I can relate to your frustrations. I don’t understand why everyone is getting offended, your only sharing what you’ve witnessed. You didn’t bash all life guards or say anything negative really. Your only sharing experiences, which might help improve someone else. I just joined a pool and the lifeguard is morbidly obese. In no way am i being cruel or putting anyone down, but i dont feel safe. I have children who need a lifeguard that can react in a second and fast. This woman is over 300lbs and has told me she has trouble walking due to ankle pain. I’m not sure how she is allowed to remain employed as a lifeguard. You have to be in decent shape right? It’s mind blowing. Thanks for sharing, i enjoyed learning about lifeguards and knowing there are amazing, hard working life guards out there is a relief.

  6. Rae M. says:

    Although I agree that 16 is young to be a guard, I have never had a guard freeze in an incident. After they might sit on the floor in a ball and sob, but in the moment, the training kicks in and they are fantastic. We train two or three times a month as a group, and are required to recertify every two years. We run through physical standards, which are swimming 16 lengths in under ten min, 2 lengths head up in under 50 seconds, a timed approach and retrieval, and 20 meters with no air. A pool guard is never going to be in a situation where these skills are not way overkill, but we do them to ensure fitness. We also train in emergency procedures, such as DNS, Spinal, Fire, Tornado, Chemical Spill, Heart Attack, Stroke, and Lock Down, to name a few. Our scanning and recognition is randomly and frequently tested, and at any moment myself or another leader might be hiding and filling out a report on a guards deck presence, scanning, PR, and awareness.
    Morning lane swim is boring as heck, so we have tricks to stay alert. I take a drip proof mug of tea and oatmeal out with me, and nibble and sip when I’m sitting. A jaunt around the deck is rather unessary, but give us a good excuse to get our blood flowing. Breaking down your strokes in my mind is also very satisfying. If you ever want to improve your efficiency, let the guard know. They’ve been dying to tell you for weeks. Another thing to keep my brain going is music. Although my hard rock/alternative/techno/the-softest-metal-I-own playlist may not be to your taste, Singing along to it while I scan can keep my drooping twenty year old brain functioning for two hours in the very very early morning. Besides, your ears are in the water and you can’t really hear it. A conversation with the patrons in the hot tub can help too, as long as your ok with me looking at the water not you.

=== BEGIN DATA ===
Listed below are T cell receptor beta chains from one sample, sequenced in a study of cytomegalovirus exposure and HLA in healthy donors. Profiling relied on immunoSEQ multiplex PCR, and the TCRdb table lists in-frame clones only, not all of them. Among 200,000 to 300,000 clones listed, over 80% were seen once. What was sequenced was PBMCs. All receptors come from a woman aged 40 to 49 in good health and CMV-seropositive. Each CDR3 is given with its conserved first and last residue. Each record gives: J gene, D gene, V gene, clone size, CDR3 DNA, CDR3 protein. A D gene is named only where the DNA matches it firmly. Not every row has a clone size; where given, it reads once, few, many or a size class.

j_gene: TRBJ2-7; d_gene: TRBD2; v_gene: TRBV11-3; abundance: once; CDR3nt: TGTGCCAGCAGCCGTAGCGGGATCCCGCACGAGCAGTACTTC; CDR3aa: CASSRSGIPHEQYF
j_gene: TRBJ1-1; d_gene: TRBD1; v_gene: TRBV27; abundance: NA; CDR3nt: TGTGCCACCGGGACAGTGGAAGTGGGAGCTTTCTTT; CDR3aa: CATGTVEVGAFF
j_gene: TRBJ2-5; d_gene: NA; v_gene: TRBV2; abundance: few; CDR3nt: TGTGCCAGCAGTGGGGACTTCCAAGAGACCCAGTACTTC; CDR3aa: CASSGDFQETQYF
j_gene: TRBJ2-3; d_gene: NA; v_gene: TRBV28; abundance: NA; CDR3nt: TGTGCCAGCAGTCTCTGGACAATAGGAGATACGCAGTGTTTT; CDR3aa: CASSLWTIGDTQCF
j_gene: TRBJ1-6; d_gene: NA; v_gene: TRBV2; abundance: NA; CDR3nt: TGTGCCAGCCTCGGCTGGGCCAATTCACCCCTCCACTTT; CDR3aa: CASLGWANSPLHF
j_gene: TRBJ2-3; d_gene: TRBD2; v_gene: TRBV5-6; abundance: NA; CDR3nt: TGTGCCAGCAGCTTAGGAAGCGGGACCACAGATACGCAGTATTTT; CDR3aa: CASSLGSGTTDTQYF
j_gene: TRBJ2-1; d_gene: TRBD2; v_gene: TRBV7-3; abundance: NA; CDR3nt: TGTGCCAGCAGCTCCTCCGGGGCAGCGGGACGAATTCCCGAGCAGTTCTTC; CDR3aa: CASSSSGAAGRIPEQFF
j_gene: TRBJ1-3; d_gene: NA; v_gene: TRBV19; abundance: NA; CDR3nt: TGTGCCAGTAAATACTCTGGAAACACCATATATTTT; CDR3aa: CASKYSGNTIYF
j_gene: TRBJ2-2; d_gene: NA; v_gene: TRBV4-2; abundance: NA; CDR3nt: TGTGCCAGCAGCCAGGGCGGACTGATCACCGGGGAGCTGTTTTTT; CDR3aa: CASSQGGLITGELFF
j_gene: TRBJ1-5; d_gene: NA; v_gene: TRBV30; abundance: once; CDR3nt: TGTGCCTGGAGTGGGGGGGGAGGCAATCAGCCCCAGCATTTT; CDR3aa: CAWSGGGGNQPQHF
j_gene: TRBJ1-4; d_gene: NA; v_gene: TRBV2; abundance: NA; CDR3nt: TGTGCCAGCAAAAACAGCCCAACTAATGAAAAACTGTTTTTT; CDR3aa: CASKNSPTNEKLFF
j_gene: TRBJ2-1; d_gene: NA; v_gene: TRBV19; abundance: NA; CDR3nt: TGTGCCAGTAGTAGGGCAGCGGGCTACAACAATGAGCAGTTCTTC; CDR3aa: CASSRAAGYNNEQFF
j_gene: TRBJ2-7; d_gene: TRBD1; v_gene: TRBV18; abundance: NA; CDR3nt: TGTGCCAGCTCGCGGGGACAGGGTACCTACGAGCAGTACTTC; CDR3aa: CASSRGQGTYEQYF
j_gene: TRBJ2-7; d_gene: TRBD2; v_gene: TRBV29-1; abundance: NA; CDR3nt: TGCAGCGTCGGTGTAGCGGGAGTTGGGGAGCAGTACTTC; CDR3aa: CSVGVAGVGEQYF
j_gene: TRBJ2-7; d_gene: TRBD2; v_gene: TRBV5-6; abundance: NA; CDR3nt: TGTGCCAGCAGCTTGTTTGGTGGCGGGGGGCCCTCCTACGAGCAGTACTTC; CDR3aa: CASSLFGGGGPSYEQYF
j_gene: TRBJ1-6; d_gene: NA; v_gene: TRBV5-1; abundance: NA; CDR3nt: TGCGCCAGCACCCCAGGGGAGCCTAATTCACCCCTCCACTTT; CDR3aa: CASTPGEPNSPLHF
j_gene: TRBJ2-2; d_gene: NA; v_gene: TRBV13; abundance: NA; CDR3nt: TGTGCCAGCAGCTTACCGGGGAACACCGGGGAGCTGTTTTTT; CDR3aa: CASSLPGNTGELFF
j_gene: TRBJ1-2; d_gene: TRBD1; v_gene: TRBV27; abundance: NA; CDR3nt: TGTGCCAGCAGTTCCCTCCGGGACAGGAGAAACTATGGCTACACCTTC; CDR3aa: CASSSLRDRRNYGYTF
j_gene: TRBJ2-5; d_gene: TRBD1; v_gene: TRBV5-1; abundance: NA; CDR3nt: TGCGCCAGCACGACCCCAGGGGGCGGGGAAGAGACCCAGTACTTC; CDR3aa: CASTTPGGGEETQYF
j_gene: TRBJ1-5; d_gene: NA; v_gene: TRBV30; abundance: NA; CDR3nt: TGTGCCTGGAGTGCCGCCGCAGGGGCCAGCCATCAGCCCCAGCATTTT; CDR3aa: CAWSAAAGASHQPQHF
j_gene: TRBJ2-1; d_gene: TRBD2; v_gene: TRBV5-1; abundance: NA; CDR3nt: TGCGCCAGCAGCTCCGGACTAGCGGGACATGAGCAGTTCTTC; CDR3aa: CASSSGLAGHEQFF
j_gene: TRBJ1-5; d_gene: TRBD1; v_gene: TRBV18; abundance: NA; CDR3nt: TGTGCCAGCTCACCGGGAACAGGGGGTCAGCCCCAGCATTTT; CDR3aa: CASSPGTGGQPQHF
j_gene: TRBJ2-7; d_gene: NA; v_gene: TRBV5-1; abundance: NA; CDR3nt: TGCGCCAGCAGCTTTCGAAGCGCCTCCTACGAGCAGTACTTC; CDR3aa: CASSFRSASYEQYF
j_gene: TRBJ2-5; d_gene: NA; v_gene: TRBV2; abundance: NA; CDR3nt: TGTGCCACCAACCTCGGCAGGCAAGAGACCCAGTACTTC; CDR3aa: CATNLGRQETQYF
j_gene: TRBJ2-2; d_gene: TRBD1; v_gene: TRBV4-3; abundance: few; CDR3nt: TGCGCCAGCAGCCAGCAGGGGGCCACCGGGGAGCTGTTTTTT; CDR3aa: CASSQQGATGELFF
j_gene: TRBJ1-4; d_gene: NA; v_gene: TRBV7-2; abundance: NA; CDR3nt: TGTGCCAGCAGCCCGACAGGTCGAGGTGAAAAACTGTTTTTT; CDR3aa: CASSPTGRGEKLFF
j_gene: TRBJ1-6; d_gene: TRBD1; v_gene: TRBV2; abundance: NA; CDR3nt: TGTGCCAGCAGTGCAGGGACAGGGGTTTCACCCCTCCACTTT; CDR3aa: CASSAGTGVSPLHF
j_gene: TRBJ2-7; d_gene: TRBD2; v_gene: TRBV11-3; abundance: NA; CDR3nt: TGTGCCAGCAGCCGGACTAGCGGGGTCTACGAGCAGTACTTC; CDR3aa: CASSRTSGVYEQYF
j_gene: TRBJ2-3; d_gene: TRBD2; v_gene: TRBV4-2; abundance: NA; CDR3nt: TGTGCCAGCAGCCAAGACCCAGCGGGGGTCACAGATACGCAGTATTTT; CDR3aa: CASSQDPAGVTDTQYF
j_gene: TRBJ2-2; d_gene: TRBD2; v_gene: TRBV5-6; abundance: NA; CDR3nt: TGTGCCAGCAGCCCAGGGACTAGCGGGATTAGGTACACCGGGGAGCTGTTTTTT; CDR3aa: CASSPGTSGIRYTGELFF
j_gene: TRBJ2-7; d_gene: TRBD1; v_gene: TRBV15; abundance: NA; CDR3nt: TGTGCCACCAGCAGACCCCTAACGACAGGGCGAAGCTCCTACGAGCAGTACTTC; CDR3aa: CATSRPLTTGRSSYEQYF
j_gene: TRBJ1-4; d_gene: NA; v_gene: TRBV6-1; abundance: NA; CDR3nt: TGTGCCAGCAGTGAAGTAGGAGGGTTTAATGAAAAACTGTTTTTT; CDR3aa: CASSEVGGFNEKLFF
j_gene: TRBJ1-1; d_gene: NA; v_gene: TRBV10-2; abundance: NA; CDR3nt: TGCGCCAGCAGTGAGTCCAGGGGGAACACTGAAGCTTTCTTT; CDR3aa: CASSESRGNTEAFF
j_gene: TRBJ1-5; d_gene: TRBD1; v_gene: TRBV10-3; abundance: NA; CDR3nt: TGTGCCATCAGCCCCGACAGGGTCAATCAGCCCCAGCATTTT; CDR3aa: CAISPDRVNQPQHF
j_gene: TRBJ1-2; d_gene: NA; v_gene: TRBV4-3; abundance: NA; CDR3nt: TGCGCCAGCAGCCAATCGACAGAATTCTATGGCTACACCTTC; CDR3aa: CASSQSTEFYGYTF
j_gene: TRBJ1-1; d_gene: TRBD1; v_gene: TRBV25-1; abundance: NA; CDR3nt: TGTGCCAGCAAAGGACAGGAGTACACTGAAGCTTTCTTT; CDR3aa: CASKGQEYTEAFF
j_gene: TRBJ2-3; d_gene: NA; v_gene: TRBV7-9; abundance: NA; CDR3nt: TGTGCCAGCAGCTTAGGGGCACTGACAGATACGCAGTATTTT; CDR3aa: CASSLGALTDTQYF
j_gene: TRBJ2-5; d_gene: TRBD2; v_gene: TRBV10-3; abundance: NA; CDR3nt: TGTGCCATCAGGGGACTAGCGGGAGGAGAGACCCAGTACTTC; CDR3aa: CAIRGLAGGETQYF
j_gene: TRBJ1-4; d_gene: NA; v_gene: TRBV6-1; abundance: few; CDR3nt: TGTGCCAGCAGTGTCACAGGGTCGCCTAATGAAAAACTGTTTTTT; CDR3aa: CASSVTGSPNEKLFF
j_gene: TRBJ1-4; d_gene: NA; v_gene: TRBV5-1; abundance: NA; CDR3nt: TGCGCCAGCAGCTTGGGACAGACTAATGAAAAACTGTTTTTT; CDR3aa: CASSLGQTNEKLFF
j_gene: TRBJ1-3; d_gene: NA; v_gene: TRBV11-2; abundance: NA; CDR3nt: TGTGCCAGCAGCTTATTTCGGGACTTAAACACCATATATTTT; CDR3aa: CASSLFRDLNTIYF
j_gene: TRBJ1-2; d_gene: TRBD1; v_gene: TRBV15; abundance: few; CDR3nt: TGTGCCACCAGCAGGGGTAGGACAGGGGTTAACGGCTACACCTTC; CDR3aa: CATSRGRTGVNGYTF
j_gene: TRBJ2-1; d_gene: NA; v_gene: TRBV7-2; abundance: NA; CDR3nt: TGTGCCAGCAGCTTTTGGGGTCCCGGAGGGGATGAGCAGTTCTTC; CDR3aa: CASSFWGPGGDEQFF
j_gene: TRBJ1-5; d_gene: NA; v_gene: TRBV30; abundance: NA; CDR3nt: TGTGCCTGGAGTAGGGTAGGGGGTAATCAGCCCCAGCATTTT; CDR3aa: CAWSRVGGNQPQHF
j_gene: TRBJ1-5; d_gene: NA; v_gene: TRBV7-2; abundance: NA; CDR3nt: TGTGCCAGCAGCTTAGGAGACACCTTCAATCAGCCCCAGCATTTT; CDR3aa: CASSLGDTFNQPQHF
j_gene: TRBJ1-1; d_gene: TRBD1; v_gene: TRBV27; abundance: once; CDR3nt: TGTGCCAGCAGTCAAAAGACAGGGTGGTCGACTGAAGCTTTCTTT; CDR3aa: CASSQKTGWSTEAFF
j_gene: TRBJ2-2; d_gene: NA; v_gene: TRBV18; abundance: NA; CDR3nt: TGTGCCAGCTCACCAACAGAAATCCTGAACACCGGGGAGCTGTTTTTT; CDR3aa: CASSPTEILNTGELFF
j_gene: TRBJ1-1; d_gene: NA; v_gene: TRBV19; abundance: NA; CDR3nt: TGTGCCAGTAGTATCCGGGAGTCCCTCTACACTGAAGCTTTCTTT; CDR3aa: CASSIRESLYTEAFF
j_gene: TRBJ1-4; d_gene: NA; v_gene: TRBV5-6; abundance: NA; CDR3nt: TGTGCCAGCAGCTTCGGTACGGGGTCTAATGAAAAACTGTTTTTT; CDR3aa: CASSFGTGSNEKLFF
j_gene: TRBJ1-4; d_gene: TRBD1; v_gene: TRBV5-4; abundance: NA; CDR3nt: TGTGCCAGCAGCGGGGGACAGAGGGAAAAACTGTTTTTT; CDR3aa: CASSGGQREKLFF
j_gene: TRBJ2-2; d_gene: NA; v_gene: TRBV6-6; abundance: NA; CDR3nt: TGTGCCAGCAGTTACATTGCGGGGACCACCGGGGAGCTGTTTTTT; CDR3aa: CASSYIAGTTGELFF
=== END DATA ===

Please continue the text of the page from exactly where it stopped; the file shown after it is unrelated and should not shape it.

I do notice that the most frequent trouble we have with guards not speaking up is when they know, from personal experience, that the adult or teen breaking the rules or allowing their charge to break the rules is going to fight them every step of the way. We have enough to handle without you fighting us. Please make our day just a little bit easier by nodding, grinning, and saying, sorry! it won’t happen again!. If you want to avoid the embarrassment of a twelve year old lifeguard in training scolding you while their supervising guard snickers behind a discreet hand, read the handy rule boards. We do so wish you would.